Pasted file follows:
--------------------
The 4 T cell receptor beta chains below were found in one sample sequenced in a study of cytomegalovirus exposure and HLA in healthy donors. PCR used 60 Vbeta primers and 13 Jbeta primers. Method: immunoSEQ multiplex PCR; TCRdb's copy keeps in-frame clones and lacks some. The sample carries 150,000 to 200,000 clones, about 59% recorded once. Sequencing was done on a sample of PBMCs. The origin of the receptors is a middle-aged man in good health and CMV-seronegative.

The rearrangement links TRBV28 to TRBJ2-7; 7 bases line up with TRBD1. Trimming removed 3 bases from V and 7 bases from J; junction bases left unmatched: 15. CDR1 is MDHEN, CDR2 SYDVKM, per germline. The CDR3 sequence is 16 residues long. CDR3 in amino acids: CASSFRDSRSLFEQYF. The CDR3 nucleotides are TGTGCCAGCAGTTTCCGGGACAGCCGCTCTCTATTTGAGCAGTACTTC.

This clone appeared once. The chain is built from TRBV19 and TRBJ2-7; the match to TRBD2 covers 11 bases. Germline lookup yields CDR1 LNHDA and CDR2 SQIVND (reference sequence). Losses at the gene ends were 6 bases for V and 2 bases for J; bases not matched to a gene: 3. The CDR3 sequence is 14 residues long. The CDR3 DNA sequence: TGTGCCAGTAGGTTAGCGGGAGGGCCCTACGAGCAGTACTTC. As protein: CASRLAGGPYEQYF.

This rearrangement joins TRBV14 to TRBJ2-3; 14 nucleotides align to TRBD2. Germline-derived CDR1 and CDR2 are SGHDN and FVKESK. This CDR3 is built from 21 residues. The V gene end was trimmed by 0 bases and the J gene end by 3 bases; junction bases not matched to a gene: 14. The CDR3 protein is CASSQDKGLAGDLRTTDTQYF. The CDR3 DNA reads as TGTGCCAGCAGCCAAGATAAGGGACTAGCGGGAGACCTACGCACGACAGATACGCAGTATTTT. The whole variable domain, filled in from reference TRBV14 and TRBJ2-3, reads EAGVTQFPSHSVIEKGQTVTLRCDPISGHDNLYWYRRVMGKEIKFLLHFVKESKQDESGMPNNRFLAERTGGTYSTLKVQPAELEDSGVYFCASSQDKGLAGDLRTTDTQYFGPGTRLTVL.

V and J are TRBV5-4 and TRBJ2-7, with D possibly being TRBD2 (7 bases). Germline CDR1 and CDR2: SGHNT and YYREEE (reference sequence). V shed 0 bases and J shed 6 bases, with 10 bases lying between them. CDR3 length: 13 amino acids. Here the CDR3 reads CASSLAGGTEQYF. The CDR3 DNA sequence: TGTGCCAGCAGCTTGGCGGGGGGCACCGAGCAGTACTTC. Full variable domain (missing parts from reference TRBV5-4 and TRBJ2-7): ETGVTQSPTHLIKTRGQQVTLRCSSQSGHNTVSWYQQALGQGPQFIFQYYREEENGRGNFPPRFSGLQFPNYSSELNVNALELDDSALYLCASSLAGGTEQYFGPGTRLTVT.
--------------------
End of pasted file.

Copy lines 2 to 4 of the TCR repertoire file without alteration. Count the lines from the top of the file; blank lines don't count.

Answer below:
The rearrangement links TRBV28 to TRBJ2-7; 7 bases line up with TRBD1. Trimming removed 3 bases from V and 7 bases from J; junction bases left unmatched: 15. CDR1 is MDHEN, CDR2 SYDVKM, per germline. The CDR3 sequence is 16 residues long. CDR3 in amino acids: CASSFRDSRSLFEQYF. The CDR3 nucleotides are TGTGCCAGCAGTTTCCGGGACAGCCGCTCTCTATTTGAGCAGTACTTC.

This clone appeared once. The chain is built from TRBV19 and TRBJ2-7; the match to TRBD2 covers 11 bases. Germline lookup yields CDR1 LNHDA and CDR2 SQIVND (reference sequence). Losses at the gene ends were 6 bases for V and 2 bases for J; bases not matched to a gene: 3. The CDR3 sequence is 14 residues long. The CDR3 DNA sequence: TGTGCCAGTAGGTTAGCGGGAGGGCCCTACGAGCAGTACTTC. As protein: CASRLAGGPYEQYF.

This rearrangement joins TRBV14 to TRBJ2-3; 14 nucleotides align to TRBD2. Germline-derived CDR1 and CDR2 are SGHDN and FVKESK. This CDR3 is built from 21 residues. The V gene end was trimmed by 0 bases and the J gene end by 3 bases; junction bases not matched to a gene: 14. The CDR3 protein is CASSQDKGLAGDLRTTDTQYF. The CDR3 DNA reads as TGTGCCAGCAGCCAAGATAAGGGACTAGCGGGAGACCTACGCACGACAGATACGCAGTATTTT. The whole variable domain, filled in from reference TRBV14 and TRBJ2-3, reads EAGVTQFPSHSVIEKGQTVTLRCDPISGHDNLYWYRRVMGKEIKFLLHFVKESKQDESGMPNNRFLAERTGGTYSTLKVQPAELEDSGVYFCASSQDKGLAGDLRTTDTQYFGPGTRLTVL.